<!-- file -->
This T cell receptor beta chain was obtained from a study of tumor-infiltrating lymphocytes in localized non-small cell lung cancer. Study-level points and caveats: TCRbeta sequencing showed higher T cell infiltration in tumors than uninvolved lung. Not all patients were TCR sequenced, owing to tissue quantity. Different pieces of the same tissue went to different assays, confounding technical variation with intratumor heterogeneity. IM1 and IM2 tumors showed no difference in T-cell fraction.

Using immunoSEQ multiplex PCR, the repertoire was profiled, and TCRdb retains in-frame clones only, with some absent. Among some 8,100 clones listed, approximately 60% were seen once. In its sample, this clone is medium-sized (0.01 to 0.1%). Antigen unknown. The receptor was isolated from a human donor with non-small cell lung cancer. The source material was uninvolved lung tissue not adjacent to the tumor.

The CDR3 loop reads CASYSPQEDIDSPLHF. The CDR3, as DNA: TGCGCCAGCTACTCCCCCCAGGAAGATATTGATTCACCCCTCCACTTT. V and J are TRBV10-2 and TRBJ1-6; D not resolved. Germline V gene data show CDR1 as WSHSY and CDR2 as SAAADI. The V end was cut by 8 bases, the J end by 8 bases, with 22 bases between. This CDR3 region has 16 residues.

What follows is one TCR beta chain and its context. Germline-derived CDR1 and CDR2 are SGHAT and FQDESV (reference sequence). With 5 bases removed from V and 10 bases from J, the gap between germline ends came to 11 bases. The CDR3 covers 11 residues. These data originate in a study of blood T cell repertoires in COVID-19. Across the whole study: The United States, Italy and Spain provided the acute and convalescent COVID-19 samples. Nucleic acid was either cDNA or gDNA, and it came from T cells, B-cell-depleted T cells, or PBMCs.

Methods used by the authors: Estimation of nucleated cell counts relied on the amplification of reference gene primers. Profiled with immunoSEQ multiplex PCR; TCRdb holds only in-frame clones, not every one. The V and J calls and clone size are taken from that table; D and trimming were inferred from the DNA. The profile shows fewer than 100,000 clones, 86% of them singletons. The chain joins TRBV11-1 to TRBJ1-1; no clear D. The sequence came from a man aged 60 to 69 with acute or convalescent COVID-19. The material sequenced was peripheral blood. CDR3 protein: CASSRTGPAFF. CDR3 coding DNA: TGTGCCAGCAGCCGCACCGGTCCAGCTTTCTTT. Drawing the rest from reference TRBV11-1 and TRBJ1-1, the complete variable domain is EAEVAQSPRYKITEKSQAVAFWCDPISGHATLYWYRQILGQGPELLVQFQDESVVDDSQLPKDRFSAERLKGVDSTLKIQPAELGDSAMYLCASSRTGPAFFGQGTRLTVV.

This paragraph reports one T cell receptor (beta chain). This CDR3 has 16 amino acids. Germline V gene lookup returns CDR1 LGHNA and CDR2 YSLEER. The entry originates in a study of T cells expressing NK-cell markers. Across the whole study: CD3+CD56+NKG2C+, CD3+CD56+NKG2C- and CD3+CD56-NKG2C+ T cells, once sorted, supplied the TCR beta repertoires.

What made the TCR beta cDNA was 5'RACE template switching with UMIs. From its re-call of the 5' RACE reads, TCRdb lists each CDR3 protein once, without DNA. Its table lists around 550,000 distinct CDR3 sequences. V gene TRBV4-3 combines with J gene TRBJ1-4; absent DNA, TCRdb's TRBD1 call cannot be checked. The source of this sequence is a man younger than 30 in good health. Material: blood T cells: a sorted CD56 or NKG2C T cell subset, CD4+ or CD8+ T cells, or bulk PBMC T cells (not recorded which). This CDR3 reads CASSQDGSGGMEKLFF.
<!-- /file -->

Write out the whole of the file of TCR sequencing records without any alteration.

This T cell receptor beta chain was obtained from a study of tumor-infiltrating lymphocytes in localized non-small cell lung cancer. Study-level points and caveats: TCRbeta sequencing showed higher T cell infiltration in tumors than uninvolved lung. Not all patients were TCR sequenced, owing to tissue quantity. Different pieces of the same tissue went to different assays, confounding technical variation with intratumor heterogeneity. IM1 and IM2 tumors showed no difference in T-cell fraction.

Using immunoSEQ multiplex PCR, the repertoire was profiled, and TCRdb retains in-frame clones only, with some absent. Among some 8,100 clones listed, approximately 60% were seen once. In its sample, this clone is medium-sized (0.01 to 0.1%). Antigen unknown. The receptor was isolated from a human donor with non-small cell lung cancer. The source material was uninvolved lung tissue not adjacent to the tumor.

The CDR3 loop reads CASYSPQEDIDSPLHF. The CDR3, as DNA: TGCGCCAGCTACTCCCCCCAGGAAGATATTGATTCACCCCTCCACTTT. V and J are TRBV10-2 and TRBJ1-6; D not resolved. Germline V gene data show CDR1 as WSHSY and CDR2 as SAAADI. The V end was cut by 8 bases, the J end by 8 bases, with 22 bases between. This CDR3 region has 16 residues.

What follows is one TCR beta chain and its context. Germline-derived CDR1 and CDR2 are SGHAT and FQDESV (reference sequence). With 5 bases removed from V and 10 bases from J, the gap between germline ends came to 11 bases. The CDR3 covers 11 residues. These data originate in a study of blood T cell repertoires in COVID-19. Across the whole study: The United States, Italy and Spain provided the acute and convalescent COVID-19 samples. Nucleic acid was either cDNA or gDNA, and it came from T cells, B-cell-depleted T cells, or PBMCs.

Methods used by the authors: Estimation of nucleated cell counts relied on the amplification of reference gene primers. Profiled with immunoSEQ multiplex PCR; TCRdb holds only in-frame clones, not every one. The V and J calls and clone size are taken from that table; D and trimming were inferred from the DNA. The profile shows fewer than 100,000 clones, 86% of them singletons. The chain joins TRBV11-1 to TRBJ1-1; no clear D. The sequence came from a man aged 60 to 69 with acute or convalescent COVID-19. The material sequenced was peripheral blood. CDR3 protein: CASSRTGPAFF. CDR3 coding DNA: TGTGCCAGCAGCCGCACCGGTCCAGCTTTCTTT. Drawing the rest from reference TRBV11-1 and TRBJ1-1, the complete variable domain is EAEVAQSPRYKITEKSQAVAFWCDPISGHATLYWYRQILGQGPELLVQFQDESVVDDSQLPKDRFSAERLKGVDSTLKIQPAELGDSAMYLCASSRTGPAFFGQGTRLTVV.

This paragraph reports one T cell receptor (beta chain). This CDR3 has 16 amino acids. Germline V gene lookup returns CDR1 LGHNA and CDR2 YSLEER. The entry originates in a study of T cells expressing NK-cell markers. Across the whole study: CD3+CD56+NKG2C+, CD3+CD56+NKG2C- and CD3+CD56-NKG2C+ T cells, once sorted, supplied the TCR beta repertoires.

What made the TCR beta cDNA was 5'RACE template switching with UMIs. From its re-call of the 5' RACE reads, TCRdb lists each CDR3 protein once, without DNA. Its table lists around 550,000 distinct CDR3 sequences. V gene TRBV4-3 combines with J gene TRBJ1-4; absent DNA, TCRdb's TRBD1 call cannot be checked. The source of this sequence is a man younger than 30 in good health. Material: blood T cells: a sorted CD56 or NKG2C T cell subset, CD4+ or CD8+ T cells, or bulk PBMC T cells (not recorded which). This CDR3 reads CASSQDGSGGMEKLFF.